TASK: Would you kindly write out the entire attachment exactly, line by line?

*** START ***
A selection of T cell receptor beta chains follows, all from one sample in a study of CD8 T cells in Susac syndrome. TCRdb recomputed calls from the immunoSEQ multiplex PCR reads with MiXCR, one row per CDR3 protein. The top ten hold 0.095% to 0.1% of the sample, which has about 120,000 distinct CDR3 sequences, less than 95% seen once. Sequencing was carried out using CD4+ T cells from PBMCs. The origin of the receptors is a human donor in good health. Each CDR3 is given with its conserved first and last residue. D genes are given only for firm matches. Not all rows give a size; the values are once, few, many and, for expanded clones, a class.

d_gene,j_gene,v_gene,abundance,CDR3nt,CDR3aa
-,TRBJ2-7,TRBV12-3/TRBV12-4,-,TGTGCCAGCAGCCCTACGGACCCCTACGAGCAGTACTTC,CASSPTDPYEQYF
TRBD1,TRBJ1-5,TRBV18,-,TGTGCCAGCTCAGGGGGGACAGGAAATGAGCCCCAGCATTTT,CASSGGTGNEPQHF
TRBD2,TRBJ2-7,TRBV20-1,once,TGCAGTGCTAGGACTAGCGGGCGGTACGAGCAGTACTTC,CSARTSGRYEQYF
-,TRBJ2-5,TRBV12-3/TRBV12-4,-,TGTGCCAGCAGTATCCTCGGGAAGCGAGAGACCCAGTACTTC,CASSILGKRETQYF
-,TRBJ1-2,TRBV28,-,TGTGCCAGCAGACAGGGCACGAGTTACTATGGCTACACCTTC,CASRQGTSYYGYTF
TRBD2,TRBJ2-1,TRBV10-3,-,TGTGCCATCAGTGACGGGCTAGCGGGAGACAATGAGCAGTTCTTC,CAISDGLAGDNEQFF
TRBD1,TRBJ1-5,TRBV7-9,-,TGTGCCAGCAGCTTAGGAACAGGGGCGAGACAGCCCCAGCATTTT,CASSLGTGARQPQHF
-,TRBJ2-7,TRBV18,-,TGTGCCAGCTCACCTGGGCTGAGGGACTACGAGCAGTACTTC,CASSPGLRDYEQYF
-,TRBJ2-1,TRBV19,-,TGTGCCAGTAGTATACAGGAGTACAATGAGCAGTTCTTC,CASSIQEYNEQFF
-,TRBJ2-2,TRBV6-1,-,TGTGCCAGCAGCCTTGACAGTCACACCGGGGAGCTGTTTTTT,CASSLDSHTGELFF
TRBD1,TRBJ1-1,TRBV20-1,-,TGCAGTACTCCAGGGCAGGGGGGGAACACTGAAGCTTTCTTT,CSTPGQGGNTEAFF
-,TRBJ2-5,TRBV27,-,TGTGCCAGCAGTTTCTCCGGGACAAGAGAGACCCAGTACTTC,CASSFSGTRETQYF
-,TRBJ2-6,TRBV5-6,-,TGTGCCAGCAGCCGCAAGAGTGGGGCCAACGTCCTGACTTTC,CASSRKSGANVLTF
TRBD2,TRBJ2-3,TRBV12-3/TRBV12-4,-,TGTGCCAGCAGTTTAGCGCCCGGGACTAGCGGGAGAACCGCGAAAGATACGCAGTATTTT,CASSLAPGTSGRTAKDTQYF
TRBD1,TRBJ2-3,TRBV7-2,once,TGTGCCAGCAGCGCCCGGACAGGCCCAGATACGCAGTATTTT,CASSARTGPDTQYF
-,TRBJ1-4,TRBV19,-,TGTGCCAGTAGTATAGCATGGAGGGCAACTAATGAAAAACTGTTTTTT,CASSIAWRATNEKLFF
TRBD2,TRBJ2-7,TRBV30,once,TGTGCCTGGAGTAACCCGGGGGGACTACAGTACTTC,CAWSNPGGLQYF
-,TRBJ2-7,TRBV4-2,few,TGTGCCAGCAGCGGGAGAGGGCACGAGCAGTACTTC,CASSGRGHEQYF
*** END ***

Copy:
A selection of T cell receptor beta chains follows, all from one sample in a study of CD8 T cells in Susac syndrome. TCRdb recomputed calls from the immunoSEQ multiplex PCR reads with MiXCR, one row per CDR3 protein. The top ten hold 0.095% to 0.1% of the sample, which has about 120,000 distinct CDR3 sequences, less than 95% seen once. Sequencing was carried out using CD4+ T cells from PBMCs. The origin of the receptors is a human donor in good health. Each CDR3 is given with its conserved first and last residue. D genes are given only for firm matches. Not all rows give a size; the values are once, few, many and, for expanded clones, a class.

d_gene,j_gene,v_gene,abundance,CDR3nt,CDR3aa
-,TRBJ2-7,TRBV12-3/TRBV12-4,-,TGTGCCAGCAGCCCTACGGACCCCTACGAGCAGTACTTC,CASSPTDPYEQYF
TRBD1,TRBJ1-5,TRBV18,-,TGTGCCAGCTCAGGGGGGACAGGAAATGAGCCCCAGCATTTT,CASSGGTGNEPQHF
TRBD2,TRBJ2-7,TRBV20-1,once,TGCAGTGCTAGGACTAGCGGGCGGTACGAGCAGTACTTC,CSARTSGRYEQYF
-,TRBJ2-5,TRBV12-3/TRBV12-4,-,TGTGCCAGCAGTATCCTCGGGAAGCGAGAGACCCAGTACTTC,CASSILGKRETQYF
-,TRBJ1-2,TRBV28,-,TGTGCCAGCAGACAGGGCACGAGTTACTATGGCTACACCTTC,CASRQGTSYYGYTF
TRBD2,TRBJ2-1,TRBV10-3,-,TGTGCCATCAGTGACGGGCTAGCGGGAGACAATGAGCAGTTCTTC,CAISDGLAGDNEQFF
TRBD1,TRBJ1-5,TRBV7-9,-,TGTGCCAGCAGCTTAGGAACAGGGGCGAGACAGCCCCAGCATTTT,CASSLGTGARQPQHF
-,TRBJ2-7,TRBV18,-,TGTGCCAGCTCACCTGGGCTGAGGGACTACGAGCAGTACTTC,CASSPGLRDYEQYF
-,TRBJ2-1,TRBV19,-,TGTGCCAGTAGTATACAGGAGTACAATGAGCAGTTCTTC,CASSIQEYNEQFF
-,TRBJ2-2,TRBV6-1,-,TGTGCCAGCAGCCTTGACAGTCACACCGGGGAGCTGTTTTTT,CASSLDSHTGELFF
TRBD1,TRBJ1-1,TRBV20-1,-,TGCAGTACTCCAGGGCAGGGGGGGAACACTGAAGCTTTCTTT,CSTPGQGGNTEAFF
-,TRBJ2-5,TRBV27,-,TGTGCCAGCAGTTTCTCCGGGACAAGAGAGACCCAGTACTTC,CASSFSGTRETQYF
-,TRBJ2-6,TRBV5-6,-,TGTGCCAGCAGCCGCAAGAGTGGGGCCAACGTCCTGACTTTC,CASSRKSGANVLTF
TRBD2,TRBJ2-3,TRBV12-3/TRBV12-4,-,TGTGCCAGCAGTTTAGCGCCCGGGACTAGCGGGAGAACCGCGAAAGATACGCAGTATTTT,CASSLAPGTSGRTAKDTQYF
TRBD1,TRBJ2-3,TRBV7-2,once,TGTGCCAGCAGCGCCCGGACAGGCCCAGATACGCAGTATTTT,CASSARTGPDTQYF
-,TRBJ1-4,TRBV19,-,TGTGCCAGTAGTATAGCATGGAGGGCAACTAATGAAAAACTGTTTTTT,CASSIAWRATNEKLFF
TRBD2,TRBJ2-7,TRBV30,once,TGTGCCTGGAGTAACCCGGGGGGACTACAGTACTTC,CAWSNPGGLQYF
-,TRBJ2-7,TRBV4-2,few,TGTGCCAGCAGCGGGAGAGGGCACGAGCAGTACTTC,CASSGRGHEQYF